The Frugal Creditnista

How to Buy a House with Student Loan Debt: New Guidelines!

When you’re chipping away at a mountain of student loan debt, buying a house seems like the last logical move to make. That means adding more debt to your stack, right? What’s more, you might think you won’t qualify for a mortgage when you already have a hefty loan in your name. The truth: you can buy a house with student loan debt. The key is to buy only as much “house” as you can afford.

There have been some recent changes to mortgage application processes when it comes to factoring in student loan debt, specifically for FHA loans. Let’s look at all major loan types and how you can prepare to buy a home before you pay off your student loans.

Getting an FHA Loan with Student Loan Debt

The Federal Housing Administration recently updated its policy on the mortgage loan process to make it easier to qualify for a loan with student debt. With this update, lenders are no longer required to factor in 1% of the student loan balance. Rather, the new policy allows lenders to consider the actual monthly student loan payment in its place, which is often lower. This helps buyers meet FHA minimum eligibility requirements, putting homeownership within reach.

Why does this matter? For someone whose student loan debt is minimal and is paying more than the minimum monthly payment, it might not make a difference. But for those who have high student loan balances and can’t pay much more than the minimum, it’s often the one detail that holds them back from getting a mortgage.

Let’s say you have a student loan balance of $50,000. One percent of this balance would be $500, which is what the lender will look at when determining FHA loan eligibility requirements. Now, let’s say your monthly loan payment is only $200. With the new policy, the lender will use the $200 monthly payment when determining your debt-to-income ratio instead of the $500 (1%). This gives you a $300 gap that could be the tipping point for your eligibility.

If you have deferred your loan payments, this new rule helps you even more. Your monthly payments are essentially $0 with deferment, so this gives you even more wiggle room.

Getting a Conventional Loan with Student Loan Debt

Conventional mortgages (such as Fannie Mae and Freddie Mac) include your debt-to-income ratio, which means student loans are a factor. Under Fannie Mae guidelines, lenders can use the amount that appears in your credit report during the underwriting process. If that amount isn’t listed in your credit report, they can factor your loan debt into your DTI ratio. For loans in forbearance or deferment, Fannie Mae factors in 1% of the balance or the payment amount in your student loan repayment terms.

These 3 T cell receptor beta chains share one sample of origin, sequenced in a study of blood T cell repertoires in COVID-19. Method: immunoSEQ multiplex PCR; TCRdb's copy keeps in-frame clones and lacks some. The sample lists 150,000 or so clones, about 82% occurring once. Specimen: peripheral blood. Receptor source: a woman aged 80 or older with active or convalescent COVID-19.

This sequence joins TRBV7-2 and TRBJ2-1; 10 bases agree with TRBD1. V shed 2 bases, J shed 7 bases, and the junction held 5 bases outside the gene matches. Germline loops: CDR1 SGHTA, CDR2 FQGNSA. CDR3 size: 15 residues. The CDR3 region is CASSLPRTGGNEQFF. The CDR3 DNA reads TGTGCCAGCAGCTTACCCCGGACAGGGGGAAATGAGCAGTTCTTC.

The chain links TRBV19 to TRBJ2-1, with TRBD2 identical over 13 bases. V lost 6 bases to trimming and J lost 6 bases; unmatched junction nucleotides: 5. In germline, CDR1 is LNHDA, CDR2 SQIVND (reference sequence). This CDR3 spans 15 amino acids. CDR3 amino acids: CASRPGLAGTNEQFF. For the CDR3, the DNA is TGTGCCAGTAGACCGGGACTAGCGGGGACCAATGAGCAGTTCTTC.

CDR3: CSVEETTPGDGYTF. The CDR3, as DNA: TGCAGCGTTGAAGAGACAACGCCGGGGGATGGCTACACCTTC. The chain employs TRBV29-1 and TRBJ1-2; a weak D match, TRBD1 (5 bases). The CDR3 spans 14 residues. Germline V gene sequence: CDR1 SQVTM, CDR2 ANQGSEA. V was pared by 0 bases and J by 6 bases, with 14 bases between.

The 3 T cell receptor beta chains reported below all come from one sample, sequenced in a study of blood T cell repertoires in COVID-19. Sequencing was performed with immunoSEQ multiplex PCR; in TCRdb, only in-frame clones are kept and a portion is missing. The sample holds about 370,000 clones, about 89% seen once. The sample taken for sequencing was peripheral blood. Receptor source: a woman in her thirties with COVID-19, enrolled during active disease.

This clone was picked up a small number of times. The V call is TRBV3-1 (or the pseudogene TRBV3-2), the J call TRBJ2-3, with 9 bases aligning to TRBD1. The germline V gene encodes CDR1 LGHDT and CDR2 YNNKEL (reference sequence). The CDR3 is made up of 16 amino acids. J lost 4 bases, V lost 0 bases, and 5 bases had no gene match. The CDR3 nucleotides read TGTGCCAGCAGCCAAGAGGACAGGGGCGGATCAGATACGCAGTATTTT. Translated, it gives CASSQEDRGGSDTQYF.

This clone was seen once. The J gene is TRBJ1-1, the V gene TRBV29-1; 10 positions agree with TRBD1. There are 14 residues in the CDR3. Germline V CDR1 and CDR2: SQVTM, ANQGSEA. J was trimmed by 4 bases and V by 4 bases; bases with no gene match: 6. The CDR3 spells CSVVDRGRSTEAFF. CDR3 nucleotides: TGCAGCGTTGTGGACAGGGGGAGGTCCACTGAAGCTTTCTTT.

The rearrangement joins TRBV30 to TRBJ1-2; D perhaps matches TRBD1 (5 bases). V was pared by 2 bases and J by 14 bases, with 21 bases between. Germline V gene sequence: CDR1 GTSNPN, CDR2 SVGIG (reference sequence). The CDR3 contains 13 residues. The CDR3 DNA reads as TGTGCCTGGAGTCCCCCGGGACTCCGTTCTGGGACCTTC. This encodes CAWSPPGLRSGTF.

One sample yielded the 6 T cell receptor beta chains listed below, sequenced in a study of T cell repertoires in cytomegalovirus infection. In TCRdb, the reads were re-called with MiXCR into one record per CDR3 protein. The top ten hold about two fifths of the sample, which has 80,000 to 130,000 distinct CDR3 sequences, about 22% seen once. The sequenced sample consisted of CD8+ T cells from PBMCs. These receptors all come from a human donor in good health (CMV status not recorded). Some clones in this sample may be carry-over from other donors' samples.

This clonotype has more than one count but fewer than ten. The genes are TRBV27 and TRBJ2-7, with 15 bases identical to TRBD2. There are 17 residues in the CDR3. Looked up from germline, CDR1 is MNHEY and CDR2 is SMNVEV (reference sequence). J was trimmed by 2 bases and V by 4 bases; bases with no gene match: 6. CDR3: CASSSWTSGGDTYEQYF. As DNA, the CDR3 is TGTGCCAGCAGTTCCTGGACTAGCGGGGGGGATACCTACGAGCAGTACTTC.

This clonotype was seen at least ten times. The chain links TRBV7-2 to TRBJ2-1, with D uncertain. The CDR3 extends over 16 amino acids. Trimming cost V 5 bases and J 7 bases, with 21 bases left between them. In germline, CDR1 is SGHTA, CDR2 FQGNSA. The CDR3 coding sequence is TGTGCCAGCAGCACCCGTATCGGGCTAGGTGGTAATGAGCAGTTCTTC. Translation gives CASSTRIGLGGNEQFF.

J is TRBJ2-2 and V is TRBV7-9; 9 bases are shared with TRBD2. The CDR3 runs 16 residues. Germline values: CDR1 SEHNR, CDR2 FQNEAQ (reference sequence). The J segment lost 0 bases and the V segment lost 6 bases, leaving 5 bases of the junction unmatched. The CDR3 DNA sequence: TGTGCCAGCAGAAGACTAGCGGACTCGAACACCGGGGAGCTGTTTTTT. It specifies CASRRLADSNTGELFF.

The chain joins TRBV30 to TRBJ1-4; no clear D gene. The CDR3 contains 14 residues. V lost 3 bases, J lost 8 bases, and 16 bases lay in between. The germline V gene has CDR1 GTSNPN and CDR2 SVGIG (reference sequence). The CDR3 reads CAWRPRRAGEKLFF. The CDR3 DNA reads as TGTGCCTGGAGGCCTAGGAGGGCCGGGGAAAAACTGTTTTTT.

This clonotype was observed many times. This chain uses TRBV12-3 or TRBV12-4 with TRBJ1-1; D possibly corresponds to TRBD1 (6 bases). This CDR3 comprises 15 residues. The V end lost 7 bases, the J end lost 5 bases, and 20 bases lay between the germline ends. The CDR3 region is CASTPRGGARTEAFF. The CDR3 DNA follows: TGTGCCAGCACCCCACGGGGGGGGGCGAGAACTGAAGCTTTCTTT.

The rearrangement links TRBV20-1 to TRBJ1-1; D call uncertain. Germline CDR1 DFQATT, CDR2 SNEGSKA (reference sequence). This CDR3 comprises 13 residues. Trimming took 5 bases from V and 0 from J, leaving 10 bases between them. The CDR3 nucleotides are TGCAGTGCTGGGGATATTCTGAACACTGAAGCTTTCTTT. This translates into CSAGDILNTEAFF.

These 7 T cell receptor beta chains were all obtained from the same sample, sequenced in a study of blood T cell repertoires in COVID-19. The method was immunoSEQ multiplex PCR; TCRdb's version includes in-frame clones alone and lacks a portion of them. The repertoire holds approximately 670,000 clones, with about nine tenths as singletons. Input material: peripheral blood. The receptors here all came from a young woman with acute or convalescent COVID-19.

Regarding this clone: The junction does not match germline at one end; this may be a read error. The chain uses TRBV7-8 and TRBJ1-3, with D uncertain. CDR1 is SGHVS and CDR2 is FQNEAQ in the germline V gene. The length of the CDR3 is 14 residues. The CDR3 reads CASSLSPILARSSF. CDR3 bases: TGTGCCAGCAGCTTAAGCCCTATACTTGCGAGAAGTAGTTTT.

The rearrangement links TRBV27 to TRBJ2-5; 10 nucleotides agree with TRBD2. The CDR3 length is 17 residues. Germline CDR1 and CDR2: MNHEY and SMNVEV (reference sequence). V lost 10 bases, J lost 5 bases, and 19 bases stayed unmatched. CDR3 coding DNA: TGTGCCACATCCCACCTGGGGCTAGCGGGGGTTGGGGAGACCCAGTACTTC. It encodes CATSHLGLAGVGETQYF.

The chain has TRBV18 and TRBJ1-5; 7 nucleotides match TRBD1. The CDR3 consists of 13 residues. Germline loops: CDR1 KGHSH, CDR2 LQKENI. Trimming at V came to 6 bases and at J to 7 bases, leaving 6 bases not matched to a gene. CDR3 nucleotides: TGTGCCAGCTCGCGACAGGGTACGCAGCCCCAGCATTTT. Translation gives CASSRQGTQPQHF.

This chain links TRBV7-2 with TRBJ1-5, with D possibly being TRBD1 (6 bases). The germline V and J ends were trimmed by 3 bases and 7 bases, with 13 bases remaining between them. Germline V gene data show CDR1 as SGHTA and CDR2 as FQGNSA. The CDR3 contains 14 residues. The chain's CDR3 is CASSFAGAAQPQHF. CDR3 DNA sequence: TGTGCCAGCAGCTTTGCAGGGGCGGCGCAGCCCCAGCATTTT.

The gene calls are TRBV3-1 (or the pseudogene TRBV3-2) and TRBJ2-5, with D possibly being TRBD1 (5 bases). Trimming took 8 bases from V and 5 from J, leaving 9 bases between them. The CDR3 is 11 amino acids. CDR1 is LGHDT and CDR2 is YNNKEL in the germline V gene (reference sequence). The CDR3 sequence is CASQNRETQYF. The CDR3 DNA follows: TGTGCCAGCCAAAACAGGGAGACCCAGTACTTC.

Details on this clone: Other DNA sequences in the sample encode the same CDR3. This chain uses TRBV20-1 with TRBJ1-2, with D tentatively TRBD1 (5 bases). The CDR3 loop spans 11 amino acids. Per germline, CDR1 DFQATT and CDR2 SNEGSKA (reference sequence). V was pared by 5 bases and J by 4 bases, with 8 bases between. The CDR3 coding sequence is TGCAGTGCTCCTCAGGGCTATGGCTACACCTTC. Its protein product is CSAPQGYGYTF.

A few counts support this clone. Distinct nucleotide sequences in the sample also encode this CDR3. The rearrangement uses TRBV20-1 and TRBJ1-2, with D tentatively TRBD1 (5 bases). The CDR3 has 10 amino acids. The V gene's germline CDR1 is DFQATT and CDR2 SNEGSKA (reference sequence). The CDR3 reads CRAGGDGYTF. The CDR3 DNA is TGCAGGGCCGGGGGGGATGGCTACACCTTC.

Freddie Mac is similar to Fannie Mae except when it comes to forbearance or deferred loans. Your lender can factor in 0.5% of the outstanding balance instead of the actual payment or 1%.

Getting a VA Loan with Student Loan Debt

Military members, veterans, and their families face different requirements when considering student loan debt. A VA loan requires a DTI ratio of no more than 41%. However, student loan payments do not need to be factored into this ratio if they are to be deferred at least 12 months after your loan closing date. 

However, if you expect to be making payments 12 months after closing, your lender will factor in your actual payment amount or 5% of your outstanding balance divided by 12 months, whichever is greater.

Getting a USDA Loan with Student Loan Debt

Similar to a VA loan, USDA loans require a DTI ratio of no more than 41%, with a few exceptions. If you’ve been diligent in making regular payments, this amount will be used in calculating your DTI. For loans that are deferred or in forbearance, the lender will consider 0.5% of your outstanding balance or the current amount on your payment plan.

Other Best Practices for Buying a House with Student Loan Debt

Buying a home with student loan debt isn’t impossible, but it does require some research on your part to see what you can afford and which loan type offers the most favorable terms.

Some other things you can do to increase your chances of getting a mortgage include:

  • Increasing your credit score by making timely payments
  • Decrease your debt-to-income ratio
  • Apply for a mortgage pre-approval before you start home shopping
  • Check your credit report for discrepancies
  • Seek down payment assistance programs to free up capital, then put it toward student loan debt

If homeownership is your goal, then a little research can make it a reality. Join our Home Buyer Challenge today and start taking the steps you need to buy a home in record time!

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